Articles | Volume 15, issue 14
Geosci. Model Dev., 15, 5667–5688, 2022
Geosci. Model Dev., 15, 5667–5688, 2022
Model description paper
21 Jul 2022
Model description paper | 21 Jul 2022

Benchmarking the vertically integrated ice-sheet model IMAU-ICE (version 2.0)

Benchmarking the vertically integrated ice-sheet model IMAU-ICE (version 2.0)
Constantijn J. Berends1, Heiko Goelzer2, Thomas J. Reerink3, Lennert B. Stap1, and Roderik S. W. van de Wal1,4 Constantijn J. Berends et al.
  • 1Institute for Marine and Atmospheric research Utrecht, Utrecht University, Utrecht, the Netherlands
  • 2NORCE Norwegian Research Centre, Bjerknes Centre for Climate Research, Bergen, Norway
  • 3Royal Netherlands Meteorological Institute KNMI, De Bilt, the Netherlands
  • 4Faculty of Geosciences, Department of Physical Geography, Utrecht University, Utrecht, the Netherlands

Correspondence: Constantijn J. Berends (


Ice-dynamical processes constitute a large uncertainty in future projections of sea-level rise caused by anthropogenic climate change. Improving our understanding of these processes requires ice-sheet models that perform well at simulating both past and future ice-sheet evolution. Here, we present version 2.0 of the ice-sheet model IMAU-ICE, which uses the depth-integrated viscosity approximation (DIVA) to solve the stress balance. We evaluate its performance in a range of benchmark experiments, including simple analytical solutions and both schematic and realistic model intercomparison exercises. IMAU-ICE has adopted recent developments in the numerical treatment of englacial stress and sub-shelf melt near the grounding line, which result in good performance in experiments concerning grounding-line migration (MISMIP, MISMIP+) and buttressing (ABUMIP). This makes it a model that is robust, versatile, and user-friendly, which will provide a firm basis for (palaeo-)glaciological research in the coming years.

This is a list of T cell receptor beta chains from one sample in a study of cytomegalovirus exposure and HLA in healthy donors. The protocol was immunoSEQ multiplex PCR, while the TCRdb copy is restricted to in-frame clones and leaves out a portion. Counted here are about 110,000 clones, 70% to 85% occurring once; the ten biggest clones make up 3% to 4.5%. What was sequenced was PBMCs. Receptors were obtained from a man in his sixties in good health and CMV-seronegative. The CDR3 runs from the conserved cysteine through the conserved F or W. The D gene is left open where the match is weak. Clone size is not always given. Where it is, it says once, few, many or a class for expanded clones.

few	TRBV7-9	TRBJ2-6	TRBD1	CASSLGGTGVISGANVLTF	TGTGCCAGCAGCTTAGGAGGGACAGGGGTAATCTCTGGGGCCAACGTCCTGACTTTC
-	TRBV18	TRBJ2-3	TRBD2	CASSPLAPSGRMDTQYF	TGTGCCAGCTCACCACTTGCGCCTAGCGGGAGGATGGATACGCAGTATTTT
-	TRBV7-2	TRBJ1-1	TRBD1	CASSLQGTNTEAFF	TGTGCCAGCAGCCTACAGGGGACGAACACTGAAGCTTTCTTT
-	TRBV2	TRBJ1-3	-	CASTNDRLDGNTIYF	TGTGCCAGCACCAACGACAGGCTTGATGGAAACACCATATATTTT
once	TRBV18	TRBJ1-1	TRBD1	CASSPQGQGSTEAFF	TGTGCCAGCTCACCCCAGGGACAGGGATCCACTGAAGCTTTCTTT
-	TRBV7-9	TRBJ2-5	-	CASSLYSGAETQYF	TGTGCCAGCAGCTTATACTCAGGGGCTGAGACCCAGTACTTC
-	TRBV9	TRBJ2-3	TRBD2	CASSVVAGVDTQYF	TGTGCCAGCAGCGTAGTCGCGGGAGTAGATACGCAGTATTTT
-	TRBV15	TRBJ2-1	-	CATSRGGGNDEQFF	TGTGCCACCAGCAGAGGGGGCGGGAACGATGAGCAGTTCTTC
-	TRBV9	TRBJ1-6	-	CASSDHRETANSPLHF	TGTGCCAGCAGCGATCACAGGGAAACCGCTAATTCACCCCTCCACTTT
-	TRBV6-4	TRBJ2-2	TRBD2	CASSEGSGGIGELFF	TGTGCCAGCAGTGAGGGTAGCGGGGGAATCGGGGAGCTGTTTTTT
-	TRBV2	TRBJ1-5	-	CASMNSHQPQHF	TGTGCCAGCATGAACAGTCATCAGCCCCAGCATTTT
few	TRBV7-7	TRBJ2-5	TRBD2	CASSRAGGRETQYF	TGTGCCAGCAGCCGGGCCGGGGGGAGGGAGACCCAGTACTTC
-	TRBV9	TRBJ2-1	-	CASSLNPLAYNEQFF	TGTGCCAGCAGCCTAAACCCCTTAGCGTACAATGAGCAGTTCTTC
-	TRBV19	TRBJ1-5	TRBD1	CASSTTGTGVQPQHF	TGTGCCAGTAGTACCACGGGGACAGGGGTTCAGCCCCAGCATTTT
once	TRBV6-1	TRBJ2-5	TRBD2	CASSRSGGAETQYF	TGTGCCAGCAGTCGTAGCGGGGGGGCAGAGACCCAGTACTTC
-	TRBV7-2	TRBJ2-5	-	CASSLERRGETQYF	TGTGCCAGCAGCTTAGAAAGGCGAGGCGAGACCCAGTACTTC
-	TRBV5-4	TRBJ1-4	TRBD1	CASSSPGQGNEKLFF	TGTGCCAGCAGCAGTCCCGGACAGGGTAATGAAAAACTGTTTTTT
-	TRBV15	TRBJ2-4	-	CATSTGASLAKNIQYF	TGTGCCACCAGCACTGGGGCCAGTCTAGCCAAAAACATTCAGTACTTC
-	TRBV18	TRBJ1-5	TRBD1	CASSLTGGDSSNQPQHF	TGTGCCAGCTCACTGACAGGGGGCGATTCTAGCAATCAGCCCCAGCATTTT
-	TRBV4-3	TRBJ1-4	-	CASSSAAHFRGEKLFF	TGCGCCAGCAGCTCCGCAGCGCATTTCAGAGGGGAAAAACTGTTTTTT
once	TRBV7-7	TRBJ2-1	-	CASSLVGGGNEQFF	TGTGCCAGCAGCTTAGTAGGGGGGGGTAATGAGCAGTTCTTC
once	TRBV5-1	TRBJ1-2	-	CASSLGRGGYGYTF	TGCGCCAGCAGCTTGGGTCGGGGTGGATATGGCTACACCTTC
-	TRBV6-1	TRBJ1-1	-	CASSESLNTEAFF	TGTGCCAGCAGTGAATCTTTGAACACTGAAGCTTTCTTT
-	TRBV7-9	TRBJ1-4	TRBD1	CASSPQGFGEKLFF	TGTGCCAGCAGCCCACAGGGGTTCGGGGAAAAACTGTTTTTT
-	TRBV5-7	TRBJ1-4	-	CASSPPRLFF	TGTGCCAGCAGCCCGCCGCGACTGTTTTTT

1 Introduction

Large-scale ice-sheet retreat is one of the most troubling long-term consequences of anthropogenic climate change (Oppenheimer et al., 2019; Fox-Kemper et al., 2021). Large uncertainties exist in projections of future ice-sheet retreat in strong warming scenarios, which are caused to a large extent by uncertainties in the dynamical response of the Greenland and Antarctic ice sheets (e.g. van de Wal et al., 2019). Since part of this response happens on centennial to millennial timescales, observational evidence alone cannot sufficiently reduce these uncertainties. Instead, models of large-scale ice-sheet dynamics should also be based on evidence of past changes in ice-sheet geometry.